I went back to SP a month or two later to sign up for a free mammogram. Was given an appointment time but had to wait a couple of hours longer than that. Great modern equipment.

Went to SP around 11 am 2 weeks ago to get flu vaccinations. Forgot to bring our booklets but had a copy of our SP document which we always carry in our cars. Had to wait less than 30 minutes (lots of people getting vaccinations) and the lady giving the shots was also the one doing paperwork, she just wrote out the info about the vaccination on a piece of scrap paper and gave it to us. I had a badly bruised arm which I was afraid might have a cracked bone (horses!) and I asked if I could see a doctor - was told to follow the usual procedure, come back the next morning at 8:30 am to get an appointment. Went to private physician instead.

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I also heard from other friends that have been there that it (waiting or not) all depends on the day and how lucky you are. Some days it seems almost impossible to get an appointment for the same day and other days you can practically walk in and see the doctor almost right away.

On a positive note, all the people, I talked to there, were very friendly and helpful (Chapala).

When I went there last Friday, there were at least 50 people waiting outside.

For an emergency, you do not need an appointment (fortunenately) and they will help you right away (that is what the nurse told me).

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Doctor,

No offense meant, but my primary care physician practiced in the U.S. for years before moving here. I was not impressed with the standard of care I received in the U.S., and I believe I have received a higher standard of care here in Mexico. I believe most of the doctors here speak English as well as Spanish and also treat the poor gratis, when appropriate.

However, each doctor establishing a practice is entitled to charge whatever he feels his expertise is worth.

No offense taken. And I guess you answered your own question as to why I charge more. And let me say this, if you are pleased with the quality of care and service

that you are getting at the present moment for what you are paying, then I would advise you continue with your current healthcare provider. In the end, what I believe

is that everybody should be getting and have access to the best level of care that is available and is satisfactory to the community.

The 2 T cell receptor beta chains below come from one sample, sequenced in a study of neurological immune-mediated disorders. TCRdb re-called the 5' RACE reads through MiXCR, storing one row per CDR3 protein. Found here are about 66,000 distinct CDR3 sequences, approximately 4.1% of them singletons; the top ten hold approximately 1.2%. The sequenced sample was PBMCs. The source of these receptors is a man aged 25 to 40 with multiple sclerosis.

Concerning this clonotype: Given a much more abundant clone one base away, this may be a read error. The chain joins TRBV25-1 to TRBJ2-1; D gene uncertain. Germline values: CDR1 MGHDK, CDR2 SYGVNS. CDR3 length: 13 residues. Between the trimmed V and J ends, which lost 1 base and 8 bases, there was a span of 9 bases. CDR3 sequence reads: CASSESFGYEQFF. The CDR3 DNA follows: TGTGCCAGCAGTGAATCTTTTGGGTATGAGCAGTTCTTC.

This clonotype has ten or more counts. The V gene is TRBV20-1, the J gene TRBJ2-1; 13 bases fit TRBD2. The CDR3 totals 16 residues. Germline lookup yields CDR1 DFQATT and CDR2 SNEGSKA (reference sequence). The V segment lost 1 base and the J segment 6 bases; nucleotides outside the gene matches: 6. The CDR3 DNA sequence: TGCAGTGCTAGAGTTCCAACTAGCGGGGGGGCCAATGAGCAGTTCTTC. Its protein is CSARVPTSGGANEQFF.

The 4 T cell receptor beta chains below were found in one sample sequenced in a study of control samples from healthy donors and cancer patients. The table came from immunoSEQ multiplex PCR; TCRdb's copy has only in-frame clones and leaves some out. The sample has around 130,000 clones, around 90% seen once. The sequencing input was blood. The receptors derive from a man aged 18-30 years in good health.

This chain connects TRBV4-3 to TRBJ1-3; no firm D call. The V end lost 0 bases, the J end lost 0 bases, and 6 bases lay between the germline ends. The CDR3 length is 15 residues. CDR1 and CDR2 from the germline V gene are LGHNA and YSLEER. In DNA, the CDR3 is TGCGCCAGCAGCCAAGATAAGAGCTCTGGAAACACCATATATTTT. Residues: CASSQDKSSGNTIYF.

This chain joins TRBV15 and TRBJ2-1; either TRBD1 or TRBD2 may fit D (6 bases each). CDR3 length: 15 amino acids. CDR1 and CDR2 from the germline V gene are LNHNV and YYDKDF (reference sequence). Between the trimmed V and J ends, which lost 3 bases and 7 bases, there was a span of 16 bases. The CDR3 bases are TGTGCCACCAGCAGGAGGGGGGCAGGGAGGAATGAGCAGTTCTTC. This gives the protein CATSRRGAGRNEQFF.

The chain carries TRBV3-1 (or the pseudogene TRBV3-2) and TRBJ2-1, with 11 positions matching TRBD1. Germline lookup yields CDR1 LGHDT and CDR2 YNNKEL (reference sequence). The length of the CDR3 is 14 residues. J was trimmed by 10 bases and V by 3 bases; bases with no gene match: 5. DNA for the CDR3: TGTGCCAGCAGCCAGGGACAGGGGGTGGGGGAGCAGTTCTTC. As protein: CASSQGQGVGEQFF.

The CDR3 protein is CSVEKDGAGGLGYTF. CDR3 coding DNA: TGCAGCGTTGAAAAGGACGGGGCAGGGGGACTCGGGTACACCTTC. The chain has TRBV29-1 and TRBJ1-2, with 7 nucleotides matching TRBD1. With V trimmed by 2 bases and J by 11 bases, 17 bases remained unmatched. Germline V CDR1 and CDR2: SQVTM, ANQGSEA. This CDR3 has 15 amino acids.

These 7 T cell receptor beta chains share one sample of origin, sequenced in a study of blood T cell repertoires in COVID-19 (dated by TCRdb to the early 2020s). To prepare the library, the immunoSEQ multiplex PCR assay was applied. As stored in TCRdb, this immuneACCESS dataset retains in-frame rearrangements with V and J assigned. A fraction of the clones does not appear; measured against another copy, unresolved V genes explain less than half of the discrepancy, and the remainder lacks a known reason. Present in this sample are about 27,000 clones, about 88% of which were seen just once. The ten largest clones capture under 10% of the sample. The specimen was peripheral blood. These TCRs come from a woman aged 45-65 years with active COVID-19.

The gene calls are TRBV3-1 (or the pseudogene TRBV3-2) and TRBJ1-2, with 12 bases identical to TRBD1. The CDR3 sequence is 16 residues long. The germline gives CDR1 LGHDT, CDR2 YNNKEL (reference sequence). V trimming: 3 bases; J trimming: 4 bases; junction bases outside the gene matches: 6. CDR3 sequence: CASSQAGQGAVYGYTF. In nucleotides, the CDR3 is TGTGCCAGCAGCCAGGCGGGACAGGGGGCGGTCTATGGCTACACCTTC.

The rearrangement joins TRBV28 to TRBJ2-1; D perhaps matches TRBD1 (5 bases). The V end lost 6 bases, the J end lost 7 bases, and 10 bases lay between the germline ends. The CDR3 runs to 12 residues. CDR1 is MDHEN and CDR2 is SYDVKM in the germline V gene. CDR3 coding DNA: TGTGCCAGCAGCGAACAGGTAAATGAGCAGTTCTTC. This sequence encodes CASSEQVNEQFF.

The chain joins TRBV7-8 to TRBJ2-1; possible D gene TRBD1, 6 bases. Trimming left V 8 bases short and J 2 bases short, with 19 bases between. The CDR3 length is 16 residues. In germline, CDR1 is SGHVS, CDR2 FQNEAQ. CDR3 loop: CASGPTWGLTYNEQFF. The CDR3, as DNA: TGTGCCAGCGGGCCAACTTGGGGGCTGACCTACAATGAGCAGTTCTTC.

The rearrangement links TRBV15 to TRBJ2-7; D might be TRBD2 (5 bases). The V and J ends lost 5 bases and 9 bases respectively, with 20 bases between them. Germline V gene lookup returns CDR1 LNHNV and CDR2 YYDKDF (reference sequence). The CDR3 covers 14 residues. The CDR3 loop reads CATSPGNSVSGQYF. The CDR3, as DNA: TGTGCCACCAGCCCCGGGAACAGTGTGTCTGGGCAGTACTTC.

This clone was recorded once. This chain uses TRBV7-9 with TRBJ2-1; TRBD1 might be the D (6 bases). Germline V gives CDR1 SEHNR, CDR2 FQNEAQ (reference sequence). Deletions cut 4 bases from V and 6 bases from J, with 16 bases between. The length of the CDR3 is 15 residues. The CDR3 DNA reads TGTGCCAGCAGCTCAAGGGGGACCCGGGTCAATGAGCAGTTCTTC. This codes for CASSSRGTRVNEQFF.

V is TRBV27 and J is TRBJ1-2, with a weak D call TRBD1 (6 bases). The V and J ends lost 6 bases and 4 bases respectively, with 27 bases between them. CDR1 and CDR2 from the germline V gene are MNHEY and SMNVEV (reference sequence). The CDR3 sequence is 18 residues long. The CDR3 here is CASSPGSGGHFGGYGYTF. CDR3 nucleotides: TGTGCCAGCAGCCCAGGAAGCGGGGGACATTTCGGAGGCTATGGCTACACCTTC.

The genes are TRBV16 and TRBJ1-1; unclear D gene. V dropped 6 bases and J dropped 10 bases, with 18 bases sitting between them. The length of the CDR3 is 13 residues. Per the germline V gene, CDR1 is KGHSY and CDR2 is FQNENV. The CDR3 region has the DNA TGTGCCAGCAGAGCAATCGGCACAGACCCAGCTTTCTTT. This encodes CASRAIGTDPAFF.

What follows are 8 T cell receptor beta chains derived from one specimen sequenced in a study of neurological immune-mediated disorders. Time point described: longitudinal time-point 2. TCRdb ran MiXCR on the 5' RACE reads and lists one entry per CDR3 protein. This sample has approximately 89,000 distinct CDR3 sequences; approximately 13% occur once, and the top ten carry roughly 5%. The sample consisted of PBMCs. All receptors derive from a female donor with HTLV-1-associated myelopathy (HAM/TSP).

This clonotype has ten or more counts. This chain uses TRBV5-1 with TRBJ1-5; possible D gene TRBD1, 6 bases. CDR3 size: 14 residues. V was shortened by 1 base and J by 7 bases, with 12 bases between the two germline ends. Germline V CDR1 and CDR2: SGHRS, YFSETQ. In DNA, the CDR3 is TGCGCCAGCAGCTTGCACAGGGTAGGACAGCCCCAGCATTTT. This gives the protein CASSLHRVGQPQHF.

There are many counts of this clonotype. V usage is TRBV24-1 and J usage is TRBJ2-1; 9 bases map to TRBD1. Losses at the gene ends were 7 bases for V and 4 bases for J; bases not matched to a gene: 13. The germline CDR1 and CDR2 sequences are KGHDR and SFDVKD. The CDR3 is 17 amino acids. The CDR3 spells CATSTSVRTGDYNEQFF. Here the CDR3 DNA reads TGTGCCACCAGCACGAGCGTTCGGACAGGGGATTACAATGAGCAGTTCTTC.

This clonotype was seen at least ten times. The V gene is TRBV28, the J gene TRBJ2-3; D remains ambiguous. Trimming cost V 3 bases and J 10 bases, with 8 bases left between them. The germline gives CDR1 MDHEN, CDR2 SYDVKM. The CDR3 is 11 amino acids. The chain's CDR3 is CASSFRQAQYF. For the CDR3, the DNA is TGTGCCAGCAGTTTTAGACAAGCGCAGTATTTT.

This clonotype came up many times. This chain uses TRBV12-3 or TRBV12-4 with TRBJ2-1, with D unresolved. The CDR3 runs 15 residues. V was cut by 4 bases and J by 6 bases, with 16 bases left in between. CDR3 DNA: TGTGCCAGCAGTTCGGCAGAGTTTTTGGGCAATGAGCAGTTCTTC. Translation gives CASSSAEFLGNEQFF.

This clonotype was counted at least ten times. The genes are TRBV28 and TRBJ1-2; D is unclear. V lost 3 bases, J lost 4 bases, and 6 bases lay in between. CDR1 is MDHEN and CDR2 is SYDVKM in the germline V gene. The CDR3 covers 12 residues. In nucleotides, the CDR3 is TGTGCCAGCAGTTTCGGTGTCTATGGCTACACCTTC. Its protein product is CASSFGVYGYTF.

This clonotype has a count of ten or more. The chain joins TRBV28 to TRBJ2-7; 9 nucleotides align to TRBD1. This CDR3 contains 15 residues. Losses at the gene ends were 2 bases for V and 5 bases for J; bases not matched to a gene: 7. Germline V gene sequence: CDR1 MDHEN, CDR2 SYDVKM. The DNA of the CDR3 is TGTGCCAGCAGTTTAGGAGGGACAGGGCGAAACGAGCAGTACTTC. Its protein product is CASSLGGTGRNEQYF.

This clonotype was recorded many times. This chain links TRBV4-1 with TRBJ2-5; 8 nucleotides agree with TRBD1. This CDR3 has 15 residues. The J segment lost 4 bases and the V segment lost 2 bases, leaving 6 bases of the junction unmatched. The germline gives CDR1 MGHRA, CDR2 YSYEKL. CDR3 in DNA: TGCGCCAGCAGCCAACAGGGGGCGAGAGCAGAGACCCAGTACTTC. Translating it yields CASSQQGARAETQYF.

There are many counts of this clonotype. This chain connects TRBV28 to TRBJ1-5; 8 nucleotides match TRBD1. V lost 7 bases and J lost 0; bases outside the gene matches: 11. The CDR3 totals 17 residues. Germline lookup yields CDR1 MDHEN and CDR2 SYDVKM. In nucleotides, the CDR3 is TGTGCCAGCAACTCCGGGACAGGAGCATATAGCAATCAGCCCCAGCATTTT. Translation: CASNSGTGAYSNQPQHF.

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" And I guess you answered your own question as to why I charge more." If you are referring to my last sentence, then that is correct. You can charge whatever you can get.

The proof, of course, will be when your patients are singing your praises for having received better results under your care and there is a line in your waiting room.

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  • 1 year later...

I have obtained a single sheet of paper in Chapala for starting my Seguro Popular. I understand I am to visit some clinic called Six Corners, but can't find an address.

Do I have to go to the six Corners Clinic? Where is it?

Can I visit a Chapala clinic? If so, what is the name and address of the Chapala Clinic?

How do I determine what doctor I want or need, being a newcomer who does not have a doctor?

Is there a list of S.P. doctors?

I have read about booklets that must be presented. How do I get a booklet, what is the booklet or?

I'm sorry for all of the questions. But trying to research this makes me feel like the first expat in ajijic. I wish there was a single resource for questions about Seguro Popular, but I get the impression everyone here is required to reinvent their own wheel.

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Just go to seiz esquinas (six corners) and you will find the clinic easily, on Ocampo. Take your usual ID and proof of residence, visa, etc. They will advise you. If you do not speak Spanish, take someone who is bilingual.

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I find the smaller clinics are much easier to get assistance in as they are not as crowded as the main one in Chapala (Calle Flavio Romero). Getting set up on SP and getting in to see a doctor is only the first step in the process. You don't have to have a specific doctor, you can go to any one of the doctors that provide service in the SP clinics.

The second step is to get set up (registered) at the hospital in Guadalajara. SP patients are directed to Hospital Civil Nuevo which is just on the east side of Independencia at C. Hospital. The hospital also issues a little white book once you are registered and this is where you have to go for some tests (X-rays, etc.) and to see a specialist. There is a document floating around that was written a while ago in English that details the process. I have a scan of it in a .pdf format so if you need it, PM me with your email address and I can forward it to you.